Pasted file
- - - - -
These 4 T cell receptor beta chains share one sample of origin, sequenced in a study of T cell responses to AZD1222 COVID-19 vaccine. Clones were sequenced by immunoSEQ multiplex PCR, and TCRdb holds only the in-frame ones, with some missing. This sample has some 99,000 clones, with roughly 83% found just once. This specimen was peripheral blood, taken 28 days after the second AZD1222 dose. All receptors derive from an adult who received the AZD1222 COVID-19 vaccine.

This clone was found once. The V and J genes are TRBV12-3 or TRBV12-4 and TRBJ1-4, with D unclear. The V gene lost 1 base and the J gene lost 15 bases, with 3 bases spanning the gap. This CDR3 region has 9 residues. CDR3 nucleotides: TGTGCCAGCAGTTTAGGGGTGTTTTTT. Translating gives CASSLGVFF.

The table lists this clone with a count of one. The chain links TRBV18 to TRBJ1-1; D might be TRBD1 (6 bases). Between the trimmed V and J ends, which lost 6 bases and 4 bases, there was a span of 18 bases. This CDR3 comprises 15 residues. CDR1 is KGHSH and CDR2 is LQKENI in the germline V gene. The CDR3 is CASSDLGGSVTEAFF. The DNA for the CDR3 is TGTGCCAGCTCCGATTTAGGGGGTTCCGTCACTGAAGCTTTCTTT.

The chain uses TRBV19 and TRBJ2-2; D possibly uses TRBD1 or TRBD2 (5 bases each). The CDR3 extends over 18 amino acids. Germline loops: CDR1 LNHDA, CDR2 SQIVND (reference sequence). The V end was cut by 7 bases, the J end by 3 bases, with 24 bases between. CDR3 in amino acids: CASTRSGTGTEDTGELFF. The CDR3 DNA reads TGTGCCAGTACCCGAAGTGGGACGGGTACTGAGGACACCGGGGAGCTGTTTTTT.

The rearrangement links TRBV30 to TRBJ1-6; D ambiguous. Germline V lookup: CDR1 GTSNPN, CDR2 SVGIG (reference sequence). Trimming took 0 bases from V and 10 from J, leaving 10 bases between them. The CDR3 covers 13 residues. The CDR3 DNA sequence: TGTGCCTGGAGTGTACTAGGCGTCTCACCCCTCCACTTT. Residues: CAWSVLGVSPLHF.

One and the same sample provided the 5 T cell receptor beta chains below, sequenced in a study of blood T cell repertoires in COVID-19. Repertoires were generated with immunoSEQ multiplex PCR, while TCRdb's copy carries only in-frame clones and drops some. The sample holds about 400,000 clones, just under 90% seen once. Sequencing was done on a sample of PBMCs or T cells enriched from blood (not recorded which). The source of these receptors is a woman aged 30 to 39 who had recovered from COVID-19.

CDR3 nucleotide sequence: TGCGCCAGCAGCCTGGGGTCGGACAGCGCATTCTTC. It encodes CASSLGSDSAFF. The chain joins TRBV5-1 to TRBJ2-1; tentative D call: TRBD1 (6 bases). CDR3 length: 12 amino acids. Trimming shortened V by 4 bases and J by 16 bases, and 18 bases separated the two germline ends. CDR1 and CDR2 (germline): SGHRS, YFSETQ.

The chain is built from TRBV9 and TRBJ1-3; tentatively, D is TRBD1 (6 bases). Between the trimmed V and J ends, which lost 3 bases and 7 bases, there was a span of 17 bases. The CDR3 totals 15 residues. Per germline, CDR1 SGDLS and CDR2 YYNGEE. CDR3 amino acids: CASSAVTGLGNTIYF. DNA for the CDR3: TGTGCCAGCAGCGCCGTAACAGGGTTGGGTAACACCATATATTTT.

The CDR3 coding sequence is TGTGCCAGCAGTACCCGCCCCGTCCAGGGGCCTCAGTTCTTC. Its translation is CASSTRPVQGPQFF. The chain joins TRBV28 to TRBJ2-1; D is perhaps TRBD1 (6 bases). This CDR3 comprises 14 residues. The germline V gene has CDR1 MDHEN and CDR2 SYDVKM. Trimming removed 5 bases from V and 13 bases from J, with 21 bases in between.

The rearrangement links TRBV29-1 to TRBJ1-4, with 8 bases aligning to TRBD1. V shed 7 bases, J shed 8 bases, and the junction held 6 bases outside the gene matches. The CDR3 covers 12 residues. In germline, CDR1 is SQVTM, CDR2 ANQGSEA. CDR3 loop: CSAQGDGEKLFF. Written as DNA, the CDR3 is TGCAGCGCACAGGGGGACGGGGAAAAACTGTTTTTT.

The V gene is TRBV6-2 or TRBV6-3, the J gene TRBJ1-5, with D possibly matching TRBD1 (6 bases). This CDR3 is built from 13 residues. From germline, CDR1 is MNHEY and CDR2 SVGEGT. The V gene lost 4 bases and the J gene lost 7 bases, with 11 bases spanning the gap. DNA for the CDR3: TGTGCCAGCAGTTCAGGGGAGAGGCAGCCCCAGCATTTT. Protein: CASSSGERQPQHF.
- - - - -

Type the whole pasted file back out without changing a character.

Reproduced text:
These 4 T cell receptor beta chains share one sample of origin, sequenced in a study of T cell responses to AZD1222 COVID-19 vaccine. Clones were sequenced by immunoSEQ multiplex PCR, and TCRdb holds only the in-frame ones, with some missing. This sample has some 99,000 clones, with roughly 83% found just once. This specimen was peripheral blood, taken 28 days after the second AZD1222 dose. All receptors derive from an adult who received the AZD1222 COVID-19 vaccine.

This clone was found once. The V and J genes are TRBV12-3 or TRBV12-4 and TRBJ1-4, with D unclear. The V gene lost 1 base and the J gene lost 15 bases, with 3 bases spanning the gap. This CDR3 region has 9 residues. CDR3 nucleotides: TGTGCCAGCAGTTTAGGGGTGTTTTTT. Translating gives CASSLGVFF.

The table lists this clone with a count of one. The chain links TRBV18 to TRBJ1-1; D might be TRBD1 (6 bases). Between the trimmed V and J ends, which lost 6 bases and 4 bases, there was a span of 18 bases. This CDR3 comprises 15 residues. CDR1 is KGHSH and CDR2 is LQKENI in the germline V gene. The CDR3 is CASSDLGGSVTEAFF. The DNA for the CDR3 is TGTGCCAGCTCCGATTTAGGGGGTTCCGTCACTGAAGCTTTCTTT.

The chain uses TRBV19 and TRBJ2-2; D possibly uses TRBD1 or TRBD2 (5 bases each). The CDR3 extends over 18 amino acids. Germline loops: CDR1 LNHDA, CDR2 SQIVND (reference sequence). The V end was cut by 7 bases, the J end by 3 bases, with 24 bases between. CDR3 in amino acids: CASTRSGTGTEDTGELFF. The CDR3 DNA reads TGTGCCAGTACCCGAAGTGGGACGGGTACTGAGGACACCGGGGAGCTGTTTTTT.

The rearrangement links TRBV30 to TRBJ1-6; D ambiguous. Germline V lookup: CDR1 GTSNPN, CDR2 SVGIG (reference sequence). Trimming took 0 bases from V and 10 from J, leaving 10 bases between them. The CDR3 covers 13 residues. The CDR3 DNA sequence: TGTGCCTGGAGTGTACTAGGCGTCTCACCCCTCCACTTT. Residues: CAWSVLGVSPLHF.

One and the same sample provided the 5 T cell receptor beta chains below, sequenced in a study of blood T cell repertoires in COVID-19. Repertoires were generated with immunoSEQ multiplex PCR, while TCRdb's copy carries only in-frame clones and drops some. The sample holds about 400,000 clones, just under 90% seen once. Sequencing was done on a sample of PBMCs or T cells enriched from blood (not recorded which). The source of these receptors is a woman aged 30 to 39 who had recovered from COVID-19.

CDR3 nucleotide sequence: TGCGCCAGCAGCCTGGGGTCGGACAGCGCATTCTTC. It encodes CASSLGSDSAFF. The chain joins TRBV5-1 to TRBJ2-1; tentative D call: TRBD1 (6 bases). CDR3 length: 12 amino acids. Trimming shortened V by 4 bases and J by 16 bases, and 18 bases separated the two germline ends. CDR1 and CDR2 (germline): SGHRS, YFSETQ.

The chain is built from TRBV9 and TRBJ1-3; tentatively, D is TRBD1 (6 bases). Between the trimmed V and J ends, which lost 3 bases and 7 bases, there was a span of 17 bases. The CDR3 totals 15 residues. Per germline, CDR1 SGDLS and CDR2 YYNGEE. CDR3 amino acids: CASSAVTGLGNTIYF. DNA for the CDR3: TGTGCCAGCAGCGCCGTAACAGGGTTGGGTAACACCATATATTTT.

The CDR3 coding sequence is TGTGCCAGCAGTACCCGCCCCGTCCAGGGGCCTCAGTTCTTC. Its translation is CASSTRPVQGPQFF. The chain joins TRBV28 to TRBJ2-1; D is perhaps TRBD1 (6 bases). This CDR3 comprises 14 residues. The germline V gene has CDR1 MDHEN and CDR2 SYDVKM. Trimming removed 5 bases from V and 13 bases from J, with 21 bases in between.

The rearrangement links TRBV29-1 to TRBJ1-4, with 8 bases aligning to TRBD1. V shed 7 bases, J shed 8 bases, and the junction held 6 bases outside the gene matches. The CDR3 covers 12 residues. In germline, CDR1 is SQVTM, CDR2 ANQGSEA. CDR3 loop: CSAQGDGEKLFF. Written as DNA, the CDR3 is TGCAGCGCACAGGGGGACGGGGAAAAACTGTTTTTT.

The V gene is TRBV6-2 or TRBV6-3, the J gene TRBJ1-5, with D possibly matching TRBD1 (6 bases). This CDR3 is built from 13 residues. From germline, CDR1 is MNHEY and CDR2 SVGEGT. The V gene lost 4 bases and the J gene lost 7 bases, with 11 bases spanning the gap. DNA for the CDR3: TGTGCCAGCAGTTCAGGGGAGAGGCAGCCCCAGCATTTT. Protein: CASSSGERQPQHF.